By Anjali Nambissan:In a fight between BJP-led policy and UPA-led policy, the environment is the loser. What does that mean for us?
Citing delays in setting up coal mining projects, the Ministry of Environment, Forests and Climate Change (MoEFCC) recently declared that mine operators can start to build and mine on non-forest part of their project, as soon as they are given Stage-1 environmental clearance. Basically, the coal mine operator need not wait for the processing of Stage-2 clearance (for diverting forest land) and can start mining the non-forest land as soon as the project proposal is accepted (Stage-1).
The UPA government had introduced the Stage-2 clearance rule for mining companies in April 2014. The objective there was to safeguard forest land by making the forest ministry in-charge of ensuring the protection of forest land and its inhabitants.
All this came out of the BJP government sympathizing with the coal ministry which sought the speeding up of clearances to mining projects involving both non-forest and forest land. For bringing these guidelines into effect, the BJP government issued a notification under the Forest (Conservation) Act, 1980 on November 10, 2015.
Stage-2 clearance is the clincher. Previously, a mining project was awarded Stage-1 clearance after the MoEFCC reviewed the project proposal and set out conditions for the project to acquire Stage-2 clearance. These conditions, such as compensatory afforestation payments and mitigation damages, are to ensure that the project does not encroach upon the forest land and cause ecological damage. To get Stage-2 clearance, the project proponent has to pay the state government money for diverting the forest land and secure no objections from forest communities, if any. And it was only after getting both Stage-1 and Stage-2 clearance that a project could begin work on the ground.
Now that the project doesn’t need Stage-2 clearance, how does the MoEFCC (or the central government) plan on ensuring that the mining operations won’t ‘accidentally spill over’ on to the forest land?
And who will compensate the mine operator for the investment made in the non-forest land part of the mine, in case the forest land clearance is eventually declined? These are legal battles just waiting to happen.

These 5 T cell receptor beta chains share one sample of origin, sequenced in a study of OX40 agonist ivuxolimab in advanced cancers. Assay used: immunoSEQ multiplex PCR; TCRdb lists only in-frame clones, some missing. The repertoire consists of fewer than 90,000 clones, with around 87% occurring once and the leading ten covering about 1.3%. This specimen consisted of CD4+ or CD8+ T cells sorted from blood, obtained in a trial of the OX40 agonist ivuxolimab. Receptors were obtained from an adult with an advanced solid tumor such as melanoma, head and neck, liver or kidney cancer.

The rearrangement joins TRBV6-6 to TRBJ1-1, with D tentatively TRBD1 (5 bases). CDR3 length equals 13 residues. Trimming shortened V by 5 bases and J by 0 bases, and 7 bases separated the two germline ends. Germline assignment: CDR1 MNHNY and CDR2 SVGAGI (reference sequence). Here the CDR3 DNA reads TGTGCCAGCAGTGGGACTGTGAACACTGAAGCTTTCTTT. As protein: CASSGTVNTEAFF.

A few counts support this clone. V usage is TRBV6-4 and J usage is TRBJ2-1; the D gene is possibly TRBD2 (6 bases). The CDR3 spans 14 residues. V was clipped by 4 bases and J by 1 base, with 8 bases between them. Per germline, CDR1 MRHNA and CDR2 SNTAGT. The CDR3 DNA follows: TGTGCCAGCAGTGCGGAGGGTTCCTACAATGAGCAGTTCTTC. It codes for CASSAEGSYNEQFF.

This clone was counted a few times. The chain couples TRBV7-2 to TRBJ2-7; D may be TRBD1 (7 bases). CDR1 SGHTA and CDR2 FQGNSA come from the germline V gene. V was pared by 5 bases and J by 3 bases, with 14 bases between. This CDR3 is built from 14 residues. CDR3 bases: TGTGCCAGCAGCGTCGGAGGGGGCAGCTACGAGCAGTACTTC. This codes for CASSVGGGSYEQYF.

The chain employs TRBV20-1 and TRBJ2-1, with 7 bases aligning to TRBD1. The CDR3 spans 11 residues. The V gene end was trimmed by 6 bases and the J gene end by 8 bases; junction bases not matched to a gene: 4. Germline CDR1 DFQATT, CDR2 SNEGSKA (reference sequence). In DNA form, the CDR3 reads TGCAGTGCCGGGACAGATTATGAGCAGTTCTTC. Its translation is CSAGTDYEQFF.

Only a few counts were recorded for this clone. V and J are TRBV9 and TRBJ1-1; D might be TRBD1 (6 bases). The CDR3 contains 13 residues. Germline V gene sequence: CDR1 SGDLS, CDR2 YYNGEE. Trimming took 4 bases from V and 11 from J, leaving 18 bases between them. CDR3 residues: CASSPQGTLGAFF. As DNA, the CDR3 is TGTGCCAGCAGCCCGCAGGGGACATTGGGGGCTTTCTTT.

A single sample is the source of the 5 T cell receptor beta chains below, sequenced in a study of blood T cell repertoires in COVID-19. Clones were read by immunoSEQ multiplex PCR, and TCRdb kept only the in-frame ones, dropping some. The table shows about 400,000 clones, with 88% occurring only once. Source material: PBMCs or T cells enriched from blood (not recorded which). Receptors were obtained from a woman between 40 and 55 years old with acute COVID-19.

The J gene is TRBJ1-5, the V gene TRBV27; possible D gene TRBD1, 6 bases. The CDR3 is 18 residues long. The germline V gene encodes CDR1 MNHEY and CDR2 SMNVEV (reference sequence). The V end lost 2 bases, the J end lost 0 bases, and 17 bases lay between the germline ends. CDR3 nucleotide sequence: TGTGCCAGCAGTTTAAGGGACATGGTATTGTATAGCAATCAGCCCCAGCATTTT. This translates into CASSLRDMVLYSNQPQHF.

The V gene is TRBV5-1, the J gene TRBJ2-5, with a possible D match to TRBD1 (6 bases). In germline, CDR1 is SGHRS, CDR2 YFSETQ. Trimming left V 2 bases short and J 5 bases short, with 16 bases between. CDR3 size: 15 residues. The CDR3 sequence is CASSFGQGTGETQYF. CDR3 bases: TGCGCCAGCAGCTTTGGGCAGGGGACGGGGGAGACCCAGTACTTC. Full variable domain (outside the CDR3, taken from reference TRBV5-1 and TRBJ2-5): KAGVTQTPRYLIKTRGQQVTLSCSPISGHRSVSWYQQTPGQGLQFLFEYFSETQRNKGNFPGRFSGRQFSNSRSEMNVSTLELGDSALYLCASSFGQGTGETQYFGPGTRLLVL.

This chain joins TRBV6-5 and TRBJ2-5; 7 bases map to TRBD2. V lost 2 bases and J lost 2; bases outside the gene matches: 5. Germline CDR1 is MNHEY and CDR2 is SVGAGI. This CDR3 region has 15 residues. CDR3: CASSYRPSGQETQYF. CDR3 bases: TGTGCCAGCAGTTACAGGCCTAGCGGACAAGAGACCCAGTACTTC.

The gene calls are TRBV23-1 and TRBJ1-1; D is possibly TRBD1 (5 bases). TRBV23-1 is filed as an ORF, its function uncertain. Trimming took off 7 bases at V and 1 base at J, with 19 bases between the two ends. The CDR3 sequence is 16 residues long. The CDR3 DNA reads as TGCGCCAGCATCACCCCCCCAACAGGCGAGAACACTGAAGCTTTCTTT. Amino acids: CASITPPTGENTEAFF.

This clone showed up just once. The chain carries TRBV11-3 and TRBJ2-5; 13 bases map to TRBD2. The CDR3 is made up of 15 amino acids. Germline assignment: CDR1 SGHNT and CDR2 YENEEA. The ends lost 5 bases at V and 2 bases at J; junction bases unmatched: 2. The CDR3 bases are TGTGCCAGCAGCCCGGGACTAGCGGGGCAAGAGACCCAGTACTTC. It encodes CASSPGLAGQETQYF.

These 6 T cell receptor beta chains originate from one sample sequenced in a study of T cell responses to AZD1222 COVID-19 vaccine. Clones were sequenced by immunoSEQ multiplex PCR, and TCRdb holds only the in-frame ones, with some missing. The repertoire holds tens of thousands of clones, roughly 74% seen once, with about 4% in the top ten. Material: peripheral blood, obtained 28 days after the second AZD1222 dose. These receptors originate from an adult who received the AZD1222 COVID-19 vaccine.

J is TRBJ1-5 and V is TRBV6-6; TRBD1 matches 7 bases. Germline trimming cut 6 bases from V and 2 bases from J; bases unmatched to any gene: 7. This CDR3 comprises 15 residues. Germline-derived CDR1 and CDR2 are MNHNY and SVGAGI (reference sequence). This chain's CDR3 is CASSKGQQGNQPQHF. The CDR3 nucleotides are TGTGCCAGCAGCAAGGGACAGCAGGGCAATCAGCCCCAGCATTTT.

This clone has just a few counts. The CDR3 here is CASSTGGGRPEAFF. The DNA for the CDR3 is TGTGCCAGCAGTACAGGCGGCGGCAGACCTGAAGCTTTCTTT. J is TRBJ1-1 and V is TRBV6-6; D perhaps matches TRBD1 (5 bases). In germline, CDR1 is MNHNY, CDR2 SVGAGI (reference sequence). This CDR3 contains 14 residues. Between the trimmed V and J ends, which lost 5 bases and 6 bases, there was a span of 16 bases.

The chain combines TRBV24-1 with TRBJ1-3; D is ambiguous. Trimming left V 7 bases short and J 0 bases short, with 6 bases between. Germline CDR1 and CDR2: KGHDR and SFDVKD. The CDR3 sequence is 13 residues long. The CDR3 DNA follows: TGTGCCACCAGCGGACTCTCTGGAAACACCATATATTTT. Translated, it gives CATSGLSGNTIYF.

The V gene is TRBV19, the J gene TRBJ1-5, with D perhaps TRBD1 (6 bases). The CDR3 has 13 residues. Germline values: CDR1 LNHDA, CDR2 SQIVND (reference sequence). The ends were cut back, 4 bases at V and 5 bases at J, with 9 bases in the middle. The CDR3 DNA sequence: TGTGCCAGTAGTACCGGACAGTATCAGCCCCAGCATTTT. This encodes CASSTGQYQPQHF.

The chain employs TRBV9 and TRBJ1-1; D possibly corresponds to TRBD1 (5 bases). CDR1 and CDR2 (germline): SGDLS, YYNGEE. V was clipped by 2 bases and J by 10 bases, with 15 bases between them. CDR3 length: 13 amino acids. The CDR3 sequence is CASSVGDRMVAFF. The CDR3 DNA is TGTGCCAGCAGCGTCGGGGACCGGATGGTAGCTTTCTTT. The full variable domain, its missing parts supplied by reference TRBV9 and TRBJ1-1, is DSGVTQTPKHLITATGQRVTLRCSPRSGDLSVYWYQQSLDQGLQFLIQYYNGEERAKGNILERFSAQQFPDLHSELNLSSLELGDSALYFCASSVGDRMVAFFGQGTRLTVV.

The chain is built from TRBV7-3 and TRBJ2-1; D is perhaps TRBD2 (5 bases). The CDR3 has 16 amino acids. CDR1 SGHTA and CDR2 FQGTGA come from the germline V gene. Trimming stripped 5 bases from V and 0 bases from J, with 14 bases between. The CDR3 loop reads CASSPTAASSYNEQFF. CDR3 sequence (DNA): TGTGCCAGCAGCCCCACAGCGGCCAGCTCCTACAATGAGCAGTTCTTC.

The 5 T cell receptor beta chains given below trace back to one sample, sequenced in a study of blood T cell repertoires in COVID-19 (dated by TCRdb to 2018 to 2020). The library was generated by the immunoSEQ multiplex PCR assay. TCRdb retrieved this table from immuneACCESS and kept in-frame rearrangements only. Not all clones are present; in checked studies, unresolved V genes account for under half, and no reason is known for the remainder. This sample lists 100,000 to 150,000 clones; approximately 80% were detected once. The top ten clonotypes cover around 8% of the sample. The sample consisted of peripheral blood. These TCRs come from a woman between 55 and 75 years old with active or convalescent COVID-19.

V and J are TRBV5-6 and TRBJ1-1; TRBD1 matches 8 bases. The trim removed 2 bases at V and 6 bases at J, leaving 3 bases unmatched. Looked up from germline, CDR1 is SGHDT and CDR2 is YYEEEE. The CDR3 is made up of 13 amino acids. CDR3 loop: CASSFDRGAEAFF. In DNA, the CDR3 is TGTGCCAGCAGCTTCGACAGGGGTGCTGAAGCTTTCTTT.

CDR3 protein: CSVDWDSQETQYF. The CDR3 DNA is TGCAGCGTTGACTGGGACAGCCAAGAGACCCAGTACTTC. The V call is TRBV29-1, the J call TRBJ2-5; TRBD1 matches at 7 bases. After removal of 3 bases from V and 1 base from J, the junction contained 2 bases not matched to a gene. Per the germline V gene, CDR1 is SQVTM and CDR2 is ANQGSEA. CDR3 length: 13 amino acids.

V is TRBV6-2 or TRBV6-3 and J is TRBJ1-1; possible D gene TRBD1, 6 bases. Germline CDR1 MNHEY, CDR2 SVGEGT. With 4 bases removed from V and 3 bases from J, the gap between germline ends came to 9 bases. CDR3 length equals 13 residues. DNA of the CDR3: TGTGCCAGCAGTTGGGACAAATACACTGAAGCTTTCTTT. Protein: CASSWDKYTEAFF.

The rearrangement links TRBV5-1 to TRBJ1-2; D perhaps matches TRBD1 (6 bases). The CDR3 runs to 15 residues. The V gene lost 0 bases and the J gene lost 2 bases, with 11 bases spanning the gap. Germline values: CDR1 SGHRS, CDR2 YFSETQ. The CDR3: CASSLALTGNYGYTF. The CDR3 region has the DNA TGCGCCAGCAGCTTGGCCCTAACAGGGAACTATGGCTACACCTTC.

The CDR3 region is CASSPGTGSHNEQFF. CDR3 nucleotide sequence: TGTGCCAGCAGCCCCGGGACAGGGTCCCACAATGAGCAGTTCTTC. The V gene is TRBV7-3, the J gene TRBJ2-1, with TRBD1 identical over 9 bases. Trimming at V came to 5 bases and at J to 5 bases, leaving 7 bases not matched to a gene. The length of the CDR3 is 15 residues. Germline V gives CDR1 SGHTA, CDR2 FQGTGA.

It doesn’t need much imagination to know that mining areas around forest land will have a profound impact on the plants and animals in the forested areas. Not to mention, there are communities of people living in this forest land who may object to a mine being set up in their backyard.
Coal mining is highly polluting and coal mining companies in India are not known for sticking to environmental norms. State and central pollution control boards found that one-third of all coal mines in operation in 2011 were in violation of environmental laws. MoEFCC in 2009 declared majority of the coal mining districts in the country as ‘critically polluted areas’.
Remember the public agitation against the setting up of a massive coal mine in the Mahan forests of Madya Pradesh? According to this new coal mining clearance rule, Essar Ltd could have started mining operations in the area around the Mahan forests. Where would the human and animal inhabitants dependent on the 967 hectares of forest land, set to be destroyed, go? Those that remain would be forced to live in the polluted, toxic shadow of a coal mine. Like the long-suffering people of Singrauli. The coal reserve and thermal power plant hotbed, also in MP, has a decades-long history of toxic levels of mercury in the air, water, food and land.
So what if the project, which has already started mining the non-forest land, is not given Stage-2 clearance by the forest ministry because of these reasons? No one knows the answer.
The central government’s guidelines are silent on what happens in case the operator isn’t given the go-ahead to operate in the forested area.
80% of India’s proven reserves of coal lie in forested areas, chiefly inhabited by tribals. So while the new guideline speeds up the process of extracting minerals from this land, it also puts the human and animal inhabitants of the forest land at serious risk. And with no protection.
With India set to power through to 175GW of installed capacity of renewable energy by 2022, one has to wonder why the BJP government is so big on coal. It is reported that the government wants public coal mining company Coal India Limited to double production by 2020. Why?
Yes, there are 280 million people without access to energy in India today. But wouldn’t they be better served by decentralised solar power plants (like the mini-grid in Deba, Chhattisgarh), than a pollutant-smoking, planet-heating coal power plant in their forests and backyards?